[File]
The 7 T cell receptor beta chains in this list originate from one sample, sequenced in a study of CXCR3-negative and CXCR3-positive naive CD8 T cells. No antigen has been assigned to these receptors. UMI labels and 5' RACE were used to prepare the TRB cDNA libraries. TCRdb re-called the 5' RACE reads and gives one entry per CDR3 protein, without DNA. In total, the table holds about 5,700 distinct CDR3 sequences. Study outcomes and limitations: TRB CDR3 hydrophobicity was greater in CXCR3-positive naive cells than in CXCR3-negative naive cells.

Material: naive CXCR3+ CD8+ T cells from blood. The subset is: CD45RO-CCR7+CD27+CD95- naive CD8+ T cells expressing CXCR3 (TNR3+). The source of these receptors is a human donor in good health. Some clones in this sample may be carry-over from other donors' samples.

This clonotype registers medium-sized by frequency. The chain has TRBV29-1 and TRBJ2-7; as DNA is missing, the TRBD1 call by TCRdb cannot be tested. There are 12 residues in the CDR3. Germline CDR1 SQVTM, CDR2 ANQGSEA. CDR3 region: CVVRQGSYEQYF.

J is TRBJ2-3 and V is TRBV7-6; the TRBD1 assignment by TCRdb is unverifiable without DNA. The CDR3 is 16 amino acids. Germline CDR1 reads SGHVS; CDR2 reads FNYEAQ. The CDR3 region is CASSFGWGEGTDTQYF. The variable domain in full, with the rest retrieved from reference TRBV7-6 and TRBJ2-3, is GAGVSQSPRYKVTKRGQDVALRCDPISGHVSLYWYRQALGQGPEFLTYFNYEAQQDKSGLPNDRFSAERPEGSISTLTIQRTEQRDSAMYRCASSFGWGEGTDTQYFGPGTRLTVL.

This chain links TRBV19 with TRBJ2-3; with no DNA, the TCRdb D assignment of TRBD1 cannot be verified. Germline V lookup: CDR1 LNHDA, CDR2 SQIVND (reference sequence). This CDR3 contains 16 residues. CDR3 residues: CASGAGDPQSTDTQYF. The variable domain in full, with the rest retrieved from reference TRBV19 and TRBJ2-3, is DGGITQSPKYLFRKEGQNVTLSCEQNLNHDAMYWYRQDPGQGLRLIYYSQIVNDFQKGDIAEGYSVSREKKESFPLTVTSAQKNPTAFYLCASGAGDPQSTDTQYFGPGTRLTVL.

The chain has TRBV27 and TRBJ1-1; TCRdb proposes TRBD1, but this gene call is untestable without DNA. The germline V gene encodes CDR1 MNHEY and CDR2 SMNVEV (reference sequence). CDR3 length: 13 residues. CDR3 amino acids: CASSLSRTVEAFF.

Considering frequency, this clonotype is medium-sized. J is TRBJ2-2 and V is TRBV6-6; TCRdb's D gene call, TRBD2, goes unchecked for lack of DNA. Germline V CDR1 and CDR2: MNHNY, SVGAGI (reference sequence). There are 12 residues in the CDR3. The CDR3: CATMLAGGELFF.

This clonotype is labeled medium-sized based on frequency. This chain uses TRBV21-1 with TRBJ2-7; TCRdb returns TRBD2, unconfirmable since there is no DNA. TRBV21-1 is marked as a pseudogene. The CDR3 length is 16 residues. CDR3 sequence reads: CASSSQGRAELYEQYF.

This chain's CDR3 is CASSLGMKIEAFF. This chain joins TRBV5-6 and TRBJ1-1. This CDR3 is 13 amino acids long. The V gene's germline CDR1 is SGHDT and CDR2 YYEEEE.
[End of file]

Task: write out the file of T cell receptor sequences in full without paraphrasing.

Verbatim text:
The 7 T cell receptor beta chains in this list originate from one sample, sequenced in a study of CXCR3-negative and CXCR3-positive naive CD8 T cells. No antigen has been assigned to these receptors. UMI labels and 5' RACE were used to prepare the TRB cDNA libraries. TCRdb re-called the 5' RACE reads and gives one entry per CDR3 protein, without DNA. In total, the table holds about 5,700 distinct CDR3 sequences. Study outcomes and limitations: TRB CDR3 hydrophobicity was greater in CXCR3-positive naive cells than in CXCR3-negative naive cells.

Material: naive CXCR3+ CD8+ T cells from blood. The subset is: CD45RO-CCR7+CD27+CD95- naive CD8+ T cells expressing CXCR3 (TNR3+). The source of these receptors is a human donor in good health. Some clones in this sample may be carry-over from other donors' samples.

This clonotype registers medium-sized by frequency. The chain has TRBV29-1 and TRBJ2-7; as DNA is missing, the TRBD1 call by TCRdb cannot be tested. There are 12 residues in the CDR3. Germline CDR1 SQVTM, CDR2 ANQGSEA. CDR3 region: CVVRQGSYEQYF.

J is TRBJ2-3 and V is TRBV7-6; the TRBD1 assignment by TCRdb is unverifiable without DNA. The CDR3 is 16 amino acids. Germline CDR1 reads SGHVS; CDR2 reads FNYEAQ. The CDR3 region is CASSFGWGEGTDTQYF. The variable domain in full, with the rest retrieved from reference TRBV7-6 and TRBJ2-3, is GAGVSQSPRYKVTKRGQDVALRCDPISGHVSLYWYRQALGQGPEFLTYFNYEAQQDKSGLPNDRFSAERPEGSISTLTIQRTEQRDSAMYRCASSFGWGEGTDTQYFGPGTRLTVL.

This chain links TRBV19 with TRBJ2-3; with no DNA, the TCRdb D assignment of TRBD1 cannot be verified. Germline V lookup: CDR1 LNHDA, CDR2 SQIVND (reference sequence). This CDR3 contains 16 residues. CDR3 residues: CASGAGDPQSTDTQYF. The variable domain in full, with the rest retrieved from reference TRBV19 and TRBJ2-3, is DGGITQSPKYLFRKEGQNVTLSCEQNLNHDAMYWYRQDPGQGLRLIYYSQIVNDFQKGDIAEGYSVSREKKESFPLTVTSAQKNPTAFYLCASGAGDPQSTDTQYFGPGTRLTVL.

The chain has TRBV27 and TRBJ1-1; TCRdb proposes TRBD1, but this gene call is untestable without DNA. The germline V gene encodes CDR1 MNHEY and CDR2 SMNVEV (reference sequence). CDR3 length: 13 residues. CDR3 amino acids: CASSLSRTVEAFF.

Considering frequency, this clonotype is medium-sized. J is TRBJ2-2 and V is TRBV6-6; TCRdb's D gene call, TRBD2, goes unchecked for lack of DNA. Germline V CDR1 and CDR2: MNHNY, SVGAGI (reference sequence). There are 12 residues in the CDR3. The CDR3: CATMLAGGELFF.

This clonotype is labeled medium-sized based on frequency. This chain uses TRBV21-1 with TRBJ2-7; TCRdb returns TRBD2, unconfirmable since there is no DNA. TRBV21-1 is marked as a pseudogene. The CDR3 length is 16 residues. CDR3 sequence reads: CASSSQGRAELYEQYF.

This chain's CDR3 is CASSLGMKIEAFF. This chain joins TRBV5-6 and TRBJ1-1. This CDR3 is 13 amino acids long. The V gene's germline CDR1 is SGHDT and CDR2 YYEEEE.